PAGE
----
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Winter Quarter

Winter Registration Opens Nov 29
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FLM 75 — Film Noir in the 1950s: The Glamour and the Grit

Quarter: Winter
Day(s): Tuesdays
Course Format: Live Online (About Formats)
Duration: 10 weeks
Date(s): Jan 11—Mar 15
Time: 7:00—8:50 pm (PT)
Refund Deadline: Jan 13
Units: 2
Grade Restriction: No letter grade
Tuition: $435
Instructor(s): Elliot Lavine
Class Recording Available: Yes
Status: Registration opens Nov 29, 8:30 am (PT)
DOWNLOAD THE SYLLABUS » (subject to change)
Live Online(About Formats)
7:00—8:50 pm (PT)
Jan 11—Mar 15
10 weeks
Refund Date
Jan 13
2 Units
Grade Restriction
No letter grade
Elliot Lavine
Registration opens Nov 29, 8:30 am (PT)
DOWNLOAD THE SYLLABUS » (subject to change)
Film noir in the 1950s reflected the harsh reality of a wildly uncertain time in the movie industry with a steady stream of stylized, violent crime thrillers, all branded with the white-hot, nervous stamp of this new Nuclear Age while never losing sight of the rigid visual standards that by then had become de rigueur for this radical style of Hollywood filmmaking. With carefully concealed subtexts simmering beneath the surface, writers and directors had the chance to insinuate subversive political and sexual nuances into their gritty-yet-glamorous, down-and-dirty crime stories without attracting the unwanted attention of industry censors.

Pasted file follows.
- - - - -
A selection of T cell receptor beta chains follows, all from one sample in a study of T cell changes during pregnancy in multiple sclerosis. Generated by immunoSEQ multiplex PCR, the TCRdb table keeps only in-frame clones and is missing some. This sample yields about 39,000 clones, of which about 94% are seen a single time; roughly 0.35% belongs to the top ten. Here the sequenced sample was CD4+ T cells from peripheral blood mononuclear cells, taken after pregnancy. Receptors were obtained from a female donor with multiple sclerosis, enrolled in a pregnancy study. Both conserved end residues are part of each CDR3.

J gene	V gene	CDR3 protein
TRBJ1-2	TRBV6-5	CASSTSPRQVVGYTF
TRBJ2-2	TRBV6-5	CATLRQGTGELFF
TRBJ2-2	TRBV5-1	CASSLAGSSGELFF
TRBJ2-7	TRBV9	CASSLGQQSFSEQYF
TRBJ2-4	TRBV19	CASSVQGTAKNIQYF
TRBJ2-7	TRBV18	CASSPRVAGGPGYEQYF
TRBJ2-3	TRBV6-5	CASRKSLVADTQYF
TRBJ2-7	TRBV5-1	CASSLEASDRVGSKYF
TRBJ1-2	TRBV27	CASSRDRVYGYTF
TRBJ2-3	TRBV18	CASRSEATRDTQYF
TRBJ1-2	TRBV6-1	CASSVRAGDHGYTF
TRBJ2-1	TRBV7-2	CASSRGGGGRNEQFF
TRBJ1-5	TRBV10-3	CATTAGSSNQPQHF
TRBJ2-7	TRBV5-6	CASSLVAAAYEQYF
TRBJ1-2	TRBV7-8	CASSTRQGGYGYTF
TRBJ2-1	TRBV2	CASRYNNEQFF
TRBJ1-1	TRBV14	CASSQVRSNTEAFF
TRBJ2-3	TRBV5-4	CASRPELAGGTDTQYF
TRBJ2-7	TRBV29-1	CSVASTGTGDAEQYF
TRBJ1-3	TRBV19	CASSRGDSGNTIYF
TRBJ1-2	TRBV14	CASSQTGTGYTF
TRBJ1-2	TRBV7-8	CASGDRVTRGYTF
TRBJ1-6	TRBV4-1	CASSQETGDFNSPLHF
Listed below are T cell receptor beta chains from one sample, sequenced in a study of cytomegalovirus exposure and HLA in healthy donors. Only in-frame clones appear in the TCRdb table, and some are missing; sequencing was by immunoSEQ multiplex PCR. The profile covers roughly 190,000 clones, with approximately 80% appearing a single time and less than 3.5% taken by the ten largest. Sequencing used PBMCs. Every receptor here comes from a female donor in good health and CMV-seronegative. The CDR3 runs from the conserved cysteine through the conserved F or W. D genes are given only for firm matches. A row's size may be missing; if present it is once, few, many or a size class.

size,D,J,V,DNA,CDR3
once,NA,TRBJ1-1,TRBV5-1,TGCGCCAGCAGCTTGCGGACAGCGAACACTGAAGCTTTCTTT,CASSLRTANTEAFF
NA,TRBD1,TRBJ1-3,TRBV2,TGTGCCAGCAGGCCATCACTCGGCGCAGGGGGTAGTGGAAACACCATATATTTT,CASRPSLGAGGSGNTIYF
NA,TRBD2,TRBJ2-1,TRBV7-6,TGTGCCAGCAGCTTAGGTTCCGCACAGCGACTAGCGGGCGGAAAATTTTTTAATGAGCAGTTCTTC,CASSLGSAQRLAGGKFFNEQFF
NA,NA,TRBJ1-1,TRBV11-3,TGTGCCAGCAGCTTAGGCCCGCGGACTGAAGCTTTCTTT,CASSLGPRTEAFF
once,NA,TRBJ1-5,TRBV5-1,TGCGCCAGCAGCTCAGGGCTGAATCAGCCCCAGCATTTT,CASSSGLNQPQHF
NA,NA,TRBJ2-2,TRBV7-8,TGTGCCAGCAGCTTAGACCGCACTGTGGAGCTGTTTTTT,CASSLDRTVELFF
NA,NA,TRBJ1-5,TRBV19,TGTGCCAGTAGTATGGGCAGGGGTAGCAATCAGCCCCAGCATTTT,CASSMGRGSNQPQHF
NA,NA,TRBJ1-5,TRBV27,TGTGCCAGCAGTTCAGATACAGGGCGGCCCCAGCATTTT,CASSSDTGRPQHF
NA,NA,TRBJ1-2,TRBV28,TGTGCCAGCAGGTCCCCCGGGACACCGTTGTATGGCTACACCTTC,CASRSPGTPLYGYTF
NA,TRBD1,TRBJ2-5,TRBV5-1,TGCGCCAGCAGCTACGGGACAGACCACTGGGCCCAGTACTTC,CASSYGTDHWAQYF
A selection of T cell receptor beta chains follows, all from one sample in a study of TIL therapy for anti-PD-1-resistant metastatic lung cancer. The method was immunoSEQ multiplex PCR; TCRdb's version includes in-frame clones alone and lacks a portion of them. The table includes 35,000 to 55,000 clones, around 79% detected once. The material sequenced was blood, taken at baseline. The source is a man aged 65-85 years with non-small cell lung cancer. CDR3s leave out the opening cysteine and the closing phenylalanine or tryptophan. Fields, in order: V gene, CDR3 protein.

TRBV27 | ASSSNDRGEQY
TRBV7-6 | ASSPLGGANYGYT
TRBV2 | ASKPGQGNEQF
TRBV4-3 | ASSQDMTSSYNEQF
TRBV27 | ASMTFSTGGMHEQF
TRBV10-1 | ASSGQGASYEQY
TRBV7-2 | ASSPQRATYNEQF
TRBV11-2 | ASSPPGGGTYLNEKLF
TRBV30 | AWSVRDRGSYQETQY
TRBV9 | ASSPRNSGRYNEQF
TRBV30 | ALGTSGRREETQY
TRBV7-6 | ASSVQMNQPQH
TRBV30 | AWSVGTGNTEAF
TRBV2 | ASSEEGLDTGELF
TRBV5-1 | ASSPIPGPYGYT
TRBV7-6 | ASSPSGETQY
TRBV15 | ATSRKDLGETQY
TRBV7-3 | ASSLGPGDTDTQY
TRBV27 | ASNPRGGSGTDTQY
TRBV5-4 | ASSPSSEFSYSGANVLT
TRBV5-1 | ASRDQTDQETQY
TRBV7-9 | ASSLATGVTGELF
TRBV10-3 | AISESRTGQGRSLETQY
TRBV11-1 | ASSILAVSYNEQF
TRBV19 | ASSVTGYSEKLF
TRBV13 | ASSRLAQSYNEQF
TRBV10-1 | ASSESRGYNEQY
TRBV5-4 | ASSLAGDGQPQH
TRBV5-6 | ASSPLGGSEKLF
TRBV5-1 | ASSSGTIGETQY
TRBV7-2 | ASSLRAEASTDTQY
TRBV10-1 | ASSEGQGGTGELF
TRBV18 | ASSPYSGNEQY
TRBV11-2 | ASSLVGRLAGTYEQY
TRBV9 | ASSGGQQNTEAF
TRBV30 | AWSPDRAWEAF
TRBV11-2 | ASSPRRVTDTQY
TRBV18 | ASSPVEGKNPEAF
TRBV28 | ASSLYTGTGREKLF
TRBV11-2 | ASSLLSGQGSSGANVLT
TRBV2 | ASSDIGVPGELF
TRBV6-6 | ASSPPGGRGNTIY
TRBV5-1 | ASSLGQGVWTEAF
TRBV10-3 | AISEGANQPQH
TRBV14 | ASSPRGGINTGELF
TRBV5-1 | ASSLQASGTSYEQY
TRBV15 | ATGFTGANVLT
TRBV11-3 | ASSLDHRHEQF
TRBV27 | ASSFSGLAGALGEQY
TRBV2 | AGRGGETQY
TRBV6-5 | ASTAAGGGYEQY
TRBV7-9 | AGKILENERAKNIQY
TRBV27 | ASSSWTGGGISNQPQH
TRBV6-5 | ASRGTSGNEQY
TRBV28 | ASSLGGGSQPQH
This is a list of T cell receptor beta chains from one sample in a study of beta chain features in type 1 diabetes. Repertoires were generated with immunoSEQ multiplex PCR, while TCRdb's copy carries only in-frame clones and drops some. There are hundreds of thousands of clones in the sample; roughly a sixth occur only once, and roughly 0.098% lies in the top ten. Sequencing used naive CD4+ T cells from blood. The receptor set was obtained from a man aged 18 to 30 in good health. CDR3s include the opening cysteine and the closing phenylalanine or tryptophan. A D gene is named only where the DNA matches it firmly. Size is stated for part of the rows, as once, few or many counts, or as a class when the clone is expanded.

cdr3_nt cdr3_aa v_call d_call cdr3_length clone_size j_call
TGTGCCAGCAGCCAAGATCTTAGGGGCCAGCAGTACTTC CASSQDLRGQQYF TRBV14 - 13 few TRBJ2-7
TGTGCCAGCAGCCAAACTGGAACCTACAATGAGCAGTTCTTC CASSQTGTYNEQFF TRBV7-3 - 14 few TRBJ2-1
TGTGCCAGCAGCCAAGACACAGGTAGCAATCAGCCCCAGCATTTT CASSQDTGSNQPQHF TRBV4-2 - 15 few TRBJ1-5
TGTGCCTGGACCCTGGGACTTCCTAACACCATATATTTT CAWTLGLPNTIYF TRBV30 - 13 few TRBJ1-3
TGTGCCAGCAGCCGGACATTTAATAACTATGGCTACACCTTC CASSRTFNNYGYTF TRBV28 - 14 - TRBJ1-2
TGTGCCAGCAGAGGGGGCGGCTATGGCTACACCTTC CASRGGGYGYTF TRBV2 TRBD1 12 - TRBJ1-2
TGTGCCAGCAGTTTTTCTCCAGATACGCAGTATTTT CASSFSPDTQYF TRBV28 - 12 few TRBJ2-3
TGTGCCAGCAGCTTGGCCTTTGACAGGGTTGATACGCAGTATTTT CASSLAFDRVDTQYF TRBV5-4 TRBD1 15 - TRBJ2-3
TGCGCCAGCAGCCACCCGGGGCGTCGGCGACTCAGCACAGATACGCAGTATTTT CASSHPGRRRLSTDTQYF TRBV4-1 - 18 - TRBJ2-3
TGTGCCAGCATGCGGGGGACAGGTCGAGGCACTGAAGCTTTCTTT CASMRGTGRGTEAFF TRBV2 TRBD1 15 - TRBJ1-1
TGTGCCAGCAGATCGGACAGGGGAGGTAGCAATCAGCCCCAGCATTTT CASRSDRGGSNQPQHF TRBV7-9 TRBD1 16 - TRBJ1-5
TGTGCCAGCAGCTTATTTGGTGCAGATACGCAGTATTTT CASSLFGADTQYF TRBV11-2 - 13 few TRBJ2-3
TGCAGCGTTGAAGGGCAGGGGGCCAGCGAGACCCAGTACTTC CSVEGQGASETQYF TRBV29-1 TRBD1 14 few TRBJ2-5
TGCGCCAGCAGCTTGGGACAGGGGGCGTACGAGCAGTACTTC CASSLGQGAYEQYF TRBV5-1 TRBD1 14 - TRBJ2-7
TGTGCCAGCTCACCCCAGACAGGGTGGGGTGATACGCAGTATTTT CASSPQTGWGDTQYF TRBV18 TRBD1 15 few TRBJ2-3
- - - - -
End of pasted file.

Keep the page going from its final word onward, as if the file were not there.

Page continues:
In this highly intensive ten-week course, students will watch up to twenty classic 50s noir films in thematically rich weekly double features. On the bill will be films from Hollywood masters, including The Big Heat (Fritz Lang), Touch of Evil (Orson Welles), Nightfall (Jacques Tourneur), Pickup on South Street (Samuel Fuller), Gun Crazy (Joseph H. Lewis), In a Lonely Place (Nicholas Ray), Kiss Me Deadly (Robert Aldrich), The Killing (Stanley Kubrick), and many others, making this an unparalleled educational opportunity to wallow in the absolute finest of what 1950s film noir has to offer.

All films can be rented or streamed instantly through Netflix, Amazon Prime, YouTube, iTunes, Google Play Movies, or other online platforms.


Elliot Lavine has been a film programmer and filmmaker for more than thirty years. In 2010, he received the Marlon Riggs Award from the San Francisco Film Critics Circle for his revival of rare archival titles and his role in the renewed popularity of film noir.

Textbooks for this course:

There are no required textbooks; however, some fee-based online readings may be assigned.